About this Toolkit

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What is a convening?

We’ve all been to conferences: Events where other experts stand in the front of the room and tell attendees the latest information, share best practices and discuss research findings. The panels and breakout sessions may or may not leave any time for you to engage with the presenters, or to consider how to apply the learnings to your own work. At a convening, on the other hand, every person in the room brings expertise, knowledge and skills that can be shared. Everyone has time and support to reflect and plan how to put your learning into action. A convening engages everyone in the learning process, and harnesses the potential of everyone in the room to develop and refine plans that enable individualized progress toward common goals.

Convenings can have various objectives—knowledge sharing, networking, ideation and workshopping of works-in-progress, collective action planning—to name just a few. Size varies from very small (less than 20 participants) to hundreds or thousands of participants. Some convenings can work virtually, and others require participants to be present in person. These are all factors to consider while developing the objectives of any convening.

Who is this Toolkit for?

This Toolkit is for the convening designer who wants to create an interactive experience that will leave participants feeling inspired, connected and accomplished. The resources and guidance in the Toolkit will help you to develop your objectives, plan a successful event and create momentum, connection and enthusiasm at your next convening. Throughout the Toolkit are tools, templates and relatable examples to help you plan and deliver a great event with quality. It includes the basics for the first time convening planner, as well as tips that will help experienced planners take their convenings to the next level.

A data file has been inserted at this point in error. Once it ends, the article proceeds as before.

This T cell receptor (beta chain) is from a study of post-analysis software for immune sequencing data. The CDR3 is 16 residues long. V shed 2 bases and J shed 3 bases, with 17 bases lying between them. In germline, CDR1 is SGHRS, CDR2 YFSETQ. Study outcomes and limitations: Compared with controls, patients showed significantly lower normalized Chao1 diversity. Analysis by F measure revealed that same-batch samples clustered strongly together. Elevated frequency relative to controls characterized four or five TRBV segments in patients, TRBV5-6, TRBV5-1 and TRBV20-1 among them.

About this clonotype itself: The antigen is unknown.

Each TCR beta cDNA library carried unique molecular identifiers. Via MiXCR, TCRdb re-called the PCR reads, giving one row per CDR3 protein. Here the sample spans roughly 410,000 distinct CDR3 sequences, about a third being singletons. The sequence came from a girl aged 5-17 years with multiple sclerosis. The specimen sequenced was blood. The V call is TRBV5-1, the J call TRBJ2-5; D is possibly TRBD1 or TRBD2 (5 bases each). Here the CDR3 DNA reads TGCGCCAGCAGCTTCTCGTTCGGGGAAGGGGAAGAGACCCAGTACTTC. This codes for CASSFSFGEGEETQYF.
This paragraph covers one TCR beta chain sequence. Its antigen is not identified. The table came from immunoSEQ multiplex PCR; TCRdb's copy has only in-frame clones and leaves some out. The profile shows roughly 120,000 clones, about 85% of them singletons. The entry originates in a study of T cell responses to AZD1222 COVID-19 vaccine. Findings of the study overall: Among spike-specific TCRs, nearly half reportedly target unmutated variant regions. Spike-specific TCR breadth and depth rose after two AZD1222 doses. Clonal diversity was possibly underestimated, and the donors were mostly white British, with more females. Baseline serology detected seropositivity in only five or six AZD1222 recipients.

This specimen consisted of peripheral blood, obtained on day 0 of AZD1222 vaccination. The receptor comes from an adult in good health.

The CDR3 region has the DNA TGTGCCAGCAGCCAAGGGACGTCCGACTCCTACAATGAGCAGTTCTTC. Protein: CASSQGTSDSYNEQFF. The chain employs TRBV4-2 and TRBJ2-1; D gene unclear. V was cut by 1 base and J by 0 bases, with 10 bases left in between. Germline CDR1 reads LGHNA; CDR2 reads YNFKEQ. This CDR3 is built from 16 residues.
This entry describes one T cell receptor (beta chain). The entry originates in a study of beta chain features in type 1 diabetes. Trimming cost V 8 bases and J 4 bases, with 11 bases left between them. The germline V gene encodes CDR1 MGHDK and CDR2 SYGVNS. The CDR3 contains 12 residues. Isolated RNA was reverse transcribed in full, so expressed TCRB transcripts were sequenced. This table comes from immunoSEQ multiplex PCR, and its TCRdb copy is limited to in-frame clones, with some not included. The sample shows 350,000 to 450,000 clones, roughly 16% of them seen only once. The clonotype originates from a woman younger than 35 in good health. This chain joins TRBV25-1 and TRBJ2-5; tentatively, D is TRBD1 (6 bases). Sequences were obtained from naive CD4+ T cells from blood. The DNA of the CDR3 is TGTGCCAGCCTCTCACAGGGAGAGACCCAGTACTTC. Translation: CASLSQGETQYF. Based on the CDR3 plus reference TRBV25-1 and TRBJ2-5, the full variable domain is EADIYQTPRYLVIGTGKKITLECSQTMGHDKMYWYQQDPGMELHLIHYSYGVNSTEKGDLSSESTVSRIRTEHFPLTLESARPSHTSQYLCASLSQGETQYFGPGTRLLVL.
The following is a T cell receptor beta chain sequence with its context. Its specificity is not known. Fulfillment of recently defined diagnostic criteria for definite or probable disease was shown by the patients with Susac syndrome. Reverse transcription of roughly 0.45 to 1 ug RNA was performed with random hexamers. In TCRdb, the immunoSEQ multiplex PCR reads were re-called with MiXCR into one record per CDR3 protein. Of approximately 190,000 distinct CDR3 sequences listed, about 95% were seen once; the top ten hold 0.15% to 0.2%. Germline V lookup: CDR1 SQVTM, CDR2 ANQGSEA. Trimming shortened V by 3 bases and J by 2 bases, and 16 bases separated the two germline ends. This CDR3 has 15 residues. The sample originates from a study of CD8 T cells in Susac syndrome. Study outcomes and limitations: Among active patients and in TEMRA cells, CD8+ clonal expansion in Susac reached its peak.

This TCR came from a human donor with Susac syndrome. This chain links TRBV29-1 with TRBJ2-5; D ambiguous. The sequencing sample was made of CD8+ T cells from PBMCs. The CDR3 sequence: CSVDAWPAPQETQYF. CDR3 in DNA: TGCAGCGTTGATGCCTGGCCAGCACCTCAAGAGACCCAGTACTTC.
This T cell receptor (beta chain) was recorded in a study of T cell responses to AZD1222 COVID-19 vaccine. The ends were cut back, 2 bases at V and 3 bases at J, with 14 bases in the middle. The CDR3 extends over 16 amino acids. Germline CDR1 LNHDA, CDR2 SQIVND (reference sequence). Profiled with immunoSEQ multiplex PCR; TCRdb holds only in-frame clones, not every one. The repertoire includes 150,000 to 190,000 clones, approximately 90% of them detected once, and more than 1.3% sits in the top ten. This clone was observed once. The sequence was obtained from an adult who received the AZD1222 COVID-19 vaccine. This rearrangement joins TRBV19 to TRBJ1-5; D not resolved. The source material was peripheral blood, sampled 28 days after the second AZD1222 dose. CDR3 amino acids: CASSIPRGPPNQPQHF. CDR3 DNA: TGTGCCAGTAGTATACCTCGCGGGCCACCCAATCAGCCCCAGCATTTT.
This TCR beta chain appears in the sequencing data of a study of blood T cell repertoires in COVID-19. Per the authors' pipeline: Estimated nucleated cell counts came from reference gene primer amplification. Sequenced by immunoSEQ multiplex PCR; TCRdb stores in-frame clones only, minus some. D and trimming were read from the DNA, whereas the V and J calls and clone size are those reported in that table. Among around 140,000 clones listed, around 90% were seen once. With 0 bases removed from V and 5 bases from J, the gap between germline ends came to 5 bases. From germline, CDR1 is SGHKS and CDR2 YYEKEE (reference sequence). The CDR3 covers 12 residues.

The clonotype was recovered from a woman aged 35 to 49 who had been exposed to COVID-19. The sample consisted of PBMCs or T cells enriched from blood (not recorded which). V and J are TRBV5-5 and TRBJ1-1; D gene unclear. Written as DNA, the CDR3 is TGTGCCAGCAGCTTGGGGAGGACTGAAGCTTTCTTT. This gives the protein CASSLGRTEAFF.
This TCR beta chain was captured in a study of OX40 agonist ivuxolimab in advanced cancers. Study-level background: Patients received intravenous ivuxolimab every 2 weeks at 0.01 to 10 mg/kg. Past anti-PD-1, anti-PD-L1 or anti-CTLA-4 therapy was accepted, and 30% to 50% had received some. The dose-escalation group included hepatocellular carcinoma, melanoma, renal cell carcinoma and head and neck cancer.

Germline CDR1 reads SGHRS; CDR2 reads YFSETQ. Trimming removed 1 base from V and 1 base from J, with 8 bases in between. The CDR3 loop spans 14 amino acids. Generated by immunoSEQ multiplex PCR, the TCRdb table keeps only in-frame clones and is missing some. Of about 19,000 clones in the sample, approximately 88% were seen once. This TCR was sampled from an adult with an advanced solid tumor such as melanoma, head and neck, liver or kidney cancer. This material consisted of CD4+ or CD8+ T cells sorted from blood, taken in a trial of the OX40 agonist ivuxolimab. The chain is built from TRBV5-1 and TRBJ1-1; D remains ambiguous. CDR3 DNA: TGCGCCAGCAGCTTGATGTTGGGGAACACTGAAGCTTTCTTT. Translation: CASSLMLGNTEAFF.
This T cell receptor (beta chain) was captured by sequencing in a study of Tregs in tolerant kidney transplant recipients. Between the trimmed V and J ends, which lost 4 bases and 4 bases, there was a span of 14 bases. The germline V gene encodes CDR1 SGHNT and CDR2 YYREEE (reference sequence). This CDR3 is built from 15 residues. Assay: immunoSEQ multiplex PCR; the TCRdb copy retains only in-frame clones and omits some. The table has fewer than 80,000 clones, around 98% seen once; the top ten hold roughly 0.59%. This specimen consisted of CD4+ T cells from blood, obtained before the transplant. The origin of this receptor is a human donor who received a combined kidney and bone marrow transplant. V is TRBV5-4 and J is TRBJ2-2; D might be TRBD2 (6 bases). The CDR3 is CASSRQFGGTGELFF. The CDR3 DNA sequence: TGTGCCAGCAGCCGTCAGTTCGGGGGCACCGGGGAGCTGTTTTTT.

EXCELLENT CONVENINGS…

Instead of...

Have clear objectives and outcomes for participants, such as walking away with new learnings, ideas and refined plans for action Convenings that are valuable only for networking, or feel like a meeting for meeting’s sake, or leave participants wondering what was accomplished
Consist of dynamic, differentiated sessions that keep participants engaged and motivated to learn and interact with each other Long stretches of “sit-and-get” sessions and “being talked at” by other experts, with little time to engage in meaningful discussions, reflect or apply the learning to your own work
Leave participants feeling reinvigorated, connected and excited about their next steps Leave participants feeling overwhelmed with new information but little to no plan for follow-up action